Manager David Fingold takes a value approach to securities selection, buying stocks trading below their intrinsic value and selling when they become fully priced. The portfolio is quite concentrated (about 30 positions) and he places large bets on stocks he likes. For example, 6.2% of the fund’s assets were invested in IBM as of the beginning of February with another 6.1% in Oracle.

The fund employs currency hedging to reduce the exchange risk when the loonie rises and that has helped to boost returns to above average over most time frames. The five-year average annual compound rate of return, which roughly corresponds to the period of Fingold’s tenure, is 2.1% compared to an average loss for the category of 2.8%, a difference of almost five percentage points. I like this fund for an RRSP because it offers a good combination of decent returns and moderate risk.

Alternate: None required. The minimum initial investment is $500.

Mawer World Investment Fund (15%). This is a true international fund (as opposed to a global fund) in that it invests in equities outside North America, specifically Europe, the Pacific Basin, and Latin America. It has been a first or second-quartile performer in every year but one since 2002 but like all equity funds it was hit by the steep drop in global stock markets in the fall of 2008.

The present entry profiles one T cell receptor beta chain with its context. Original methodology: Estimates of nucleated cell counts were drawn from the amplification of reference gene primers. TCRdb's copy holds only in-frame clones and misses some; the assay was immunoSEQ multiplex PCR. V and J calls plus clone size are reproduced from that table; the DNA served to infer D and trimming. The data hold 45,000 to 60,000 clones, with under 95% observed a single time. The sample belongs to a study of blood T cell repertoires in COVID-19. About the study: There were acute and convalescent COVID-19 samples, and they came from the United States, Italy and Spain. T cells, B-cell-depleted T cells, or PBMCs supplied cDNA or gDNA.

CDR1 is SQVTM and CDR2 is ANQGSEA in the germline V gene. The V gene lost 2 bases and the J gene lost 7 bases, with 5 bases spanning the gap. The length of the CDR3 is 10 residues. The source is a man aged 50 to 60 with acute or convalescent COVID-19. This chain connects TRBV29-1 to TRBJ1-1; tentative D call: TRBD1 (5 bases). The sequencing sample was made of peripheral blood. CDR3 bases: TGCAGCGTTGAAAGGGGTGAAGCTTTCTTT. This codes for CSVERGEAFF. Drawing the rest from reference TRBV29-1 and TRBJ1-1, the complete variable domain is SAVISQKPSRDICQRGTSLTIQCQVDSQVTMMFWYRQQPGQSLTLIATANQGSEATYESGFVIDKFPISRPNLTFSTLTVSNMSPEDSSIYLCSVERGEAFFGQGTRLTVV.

The good news is that this fund fared better than many of its peers and has recovered well. Over the year to Jan. 31, it posted a gain of 13.6% compared to a category average of 9.1%. It also beat the benchmark MSCI EAFE Index (Canadian dollars), which was up 9%. The fund’s returns are better than average over all longer time periods as well. The average annual compound rate of return for the 20 years to Jan. 31 was 8.2% compared to a 5% category average.

The U.K. has been the favourite hunting ground for the managers over the past few years, with a 25% portfolio weighting as of the end of January. The Netherlands is next at 8.5%, mainly through positions in Fugro N.V. and Royal Dutch Shell. The current emphasis is on industrials (30%) and financials (16%). Emerging markets make up 16% of the asset mix.

Alternate: Templeton International Stock Fund

If you’d invested in this portfolio a decade ago, you’d have earned an average annual compound rate of return of 5.4% to this point. That’s a very respectable result especially since Dynamic American and Mawer World Investment generated very small profits during that period. I expect both to do better in the next 10 years.